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What is a Step-Down Management Plan?

It is plan that provides specific guidance on management subjects (e.g., habitat, public use, fire, safety) or groups of related subjects. It describes strategies and implementation schedules for meeting CCP goals and objectives.

The U.S. Fish and Wildlife Service will prepare step-down management plans when required by policy or when they may be necessary to provide strategies and implementation schedules for meeting goals and objectives identified in Comprehensive Conservation Plans (CCPs). Step-down management plans should include public involvement and National Environmental Policy Act (NEPA) compliance documentation, as appropriate.

What is the applicability of step-down management planning and its relationship to Comprehensive Conservation Plans?

1. Step-down management planning is the formulation of detailed plans for meeting goals and objectives identified in the CCP.

2. Step-down management plans describe the specific strategies and implementation schedules we are to follow, "stepping down" from general goals and objectives. The preparation of new step-down management plans or substantial changes to existing step-down management plans typically will require further compliance with NEPA and other policies, and an opportunity for public review. For public use plans or other step-down management plans dealing with proposed uses of the refuge, prepare and append compatibility determinations to the plans.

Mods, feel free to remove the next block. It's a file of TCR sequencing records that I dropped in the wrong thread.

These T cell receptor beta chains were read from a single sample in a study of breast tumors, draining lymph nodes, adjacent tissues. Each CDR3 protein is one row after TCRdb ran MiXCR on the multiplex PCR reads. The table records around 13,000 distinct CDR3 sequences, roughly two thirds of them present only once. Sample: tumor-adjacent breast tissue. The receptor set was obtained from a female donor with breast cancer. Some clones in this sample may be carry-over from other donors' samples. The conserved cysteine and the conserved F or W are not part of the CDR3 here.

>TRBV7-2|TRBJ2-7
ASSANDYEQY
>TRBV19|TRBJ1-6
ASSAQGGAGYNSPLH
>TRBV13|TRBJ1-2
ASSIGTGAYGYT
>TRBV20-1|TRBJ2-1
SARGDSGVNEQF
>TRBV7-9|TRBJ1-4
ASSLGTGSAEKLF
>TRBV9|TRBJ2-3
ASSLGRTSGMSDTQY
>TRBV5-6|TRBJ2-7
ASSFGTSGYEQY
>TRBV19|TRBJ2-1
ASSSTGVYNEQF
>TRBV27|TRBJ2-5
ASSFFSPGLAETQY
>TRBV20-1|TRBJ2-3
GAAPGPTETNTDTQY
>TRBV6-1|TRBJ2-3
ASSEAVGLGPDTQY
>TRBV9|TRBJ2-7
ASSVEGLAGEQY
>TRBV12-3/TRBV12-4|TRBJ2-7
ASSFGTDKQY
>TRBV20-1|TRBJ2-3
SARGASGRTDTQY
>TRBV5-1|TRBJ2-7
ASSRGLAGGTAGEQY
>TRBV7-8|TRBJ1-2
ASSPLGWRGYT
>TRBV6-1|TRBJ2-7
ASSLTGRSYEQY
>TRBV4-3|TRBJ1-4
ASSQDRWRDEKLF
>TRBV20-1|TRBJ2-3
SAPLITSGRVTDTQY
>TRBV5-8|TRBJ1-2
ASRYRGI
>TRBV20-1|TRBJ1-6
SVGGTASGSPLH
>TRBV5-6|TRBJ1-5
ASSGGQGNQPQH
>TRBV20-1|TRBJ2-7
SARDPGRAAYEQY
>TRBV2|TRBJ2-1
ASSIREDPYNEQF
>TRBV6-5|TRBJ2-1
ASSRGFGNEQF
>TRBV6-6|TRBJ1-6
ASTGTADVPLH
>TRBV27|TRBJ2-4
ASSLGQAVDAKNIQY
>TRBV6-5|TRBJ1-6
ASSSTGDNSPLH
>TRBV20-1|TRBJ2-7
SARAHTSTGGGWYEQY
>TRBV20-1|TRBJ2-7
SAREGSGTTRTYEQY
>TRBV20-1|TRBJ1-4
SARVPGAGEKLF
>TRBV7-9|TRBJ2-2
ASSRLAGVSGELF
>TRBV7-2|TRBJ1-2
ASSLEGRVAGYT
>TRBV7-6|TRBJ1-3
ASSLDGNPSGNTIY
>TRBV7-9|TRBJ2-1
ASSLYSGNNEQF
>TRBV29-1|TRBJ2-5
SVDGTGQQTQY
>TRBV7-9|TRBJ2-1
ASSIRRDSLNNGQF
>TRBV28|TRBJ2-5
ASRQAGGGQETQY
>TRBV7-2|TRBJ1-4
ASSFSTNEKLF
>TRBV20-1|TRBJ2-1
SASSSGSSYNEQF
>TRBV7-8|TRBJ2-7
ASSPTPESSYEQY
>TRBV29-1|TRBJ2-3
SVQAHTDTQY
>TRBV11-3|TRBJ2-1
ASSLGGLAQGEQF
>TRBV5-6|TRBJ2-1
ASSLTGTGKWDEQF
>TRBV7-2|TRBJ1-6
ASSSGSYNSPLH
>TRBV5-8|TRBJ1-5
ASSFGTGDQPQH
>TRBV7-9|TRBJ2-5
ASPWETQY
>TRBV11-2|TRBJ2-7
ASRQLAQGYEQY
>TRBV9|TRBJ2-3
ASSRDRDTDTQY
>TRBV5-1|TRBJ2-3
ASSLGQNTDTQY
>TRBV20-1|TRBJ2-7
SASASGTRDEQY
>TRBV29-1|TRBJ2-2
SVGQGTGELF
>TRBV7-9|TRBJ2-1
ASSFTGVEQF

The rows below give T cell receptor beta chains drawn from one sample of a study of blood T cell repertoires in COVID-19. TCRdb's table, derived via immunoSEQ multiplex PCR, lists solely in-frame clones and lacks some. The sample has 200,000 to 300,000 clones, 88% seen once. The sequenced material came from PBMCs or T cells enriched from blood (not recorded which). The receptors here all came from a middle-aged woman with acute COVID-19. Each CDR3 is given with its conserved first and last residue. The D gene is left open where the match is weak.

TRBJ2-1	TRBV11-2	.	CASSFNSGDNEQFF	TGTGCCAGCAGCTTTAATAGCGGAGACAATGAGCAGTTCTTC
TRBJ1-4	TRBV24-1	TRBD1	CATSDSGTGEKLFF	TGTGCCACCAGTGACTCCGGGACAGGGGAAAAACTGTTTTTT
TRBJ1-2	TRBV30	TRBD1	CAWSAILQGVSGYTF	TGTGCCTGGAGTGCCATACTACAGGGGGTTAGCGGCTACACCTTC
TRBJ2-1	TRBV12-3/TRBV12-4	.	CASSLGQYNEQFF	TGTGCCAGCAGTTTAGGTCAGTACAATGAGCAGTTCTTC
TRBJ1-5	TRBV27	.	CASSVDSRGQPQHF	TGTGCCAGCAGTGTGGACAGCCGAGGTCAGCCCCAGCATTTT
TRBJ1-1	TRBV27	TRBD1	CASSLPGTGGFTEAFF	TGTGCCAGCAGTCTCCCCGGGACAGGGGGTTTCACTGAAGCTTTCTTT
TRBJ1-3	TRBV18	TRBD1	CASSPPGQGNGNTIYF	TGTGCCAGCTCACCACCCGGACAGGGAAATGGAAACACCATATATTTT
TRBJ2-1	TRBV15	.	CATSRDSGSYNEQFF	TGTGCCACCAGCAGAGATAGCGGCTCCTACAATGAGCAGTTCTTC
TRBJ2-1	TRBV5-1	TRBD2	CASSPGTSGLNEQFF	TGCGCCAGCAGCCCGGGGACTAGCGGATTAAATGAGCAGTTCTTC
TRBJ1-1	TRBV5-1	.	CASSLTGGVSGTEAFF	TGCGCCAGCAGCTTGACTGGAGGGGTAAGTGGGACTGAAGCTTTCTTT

3. The CCP will identify which step-down management plans are necessary and provide a schedule for their completion. After completion of the CCP, modify existing step-down management plans as needed to accomplish stated objectives. See CCP Process. In the absence of an approved CCP, we will develop step-down management plans to describe goals, objectives, strategies, implementation schedules, and details necessary to implement a management program.

4. As an alternative to separate step-down management plans, we may address management programs in detail during preparation of the CCP. Determining which programs we can address in detail in the CCP depends on several factors, including the degree of public interest, the amount of available information, and the complexity of the issues.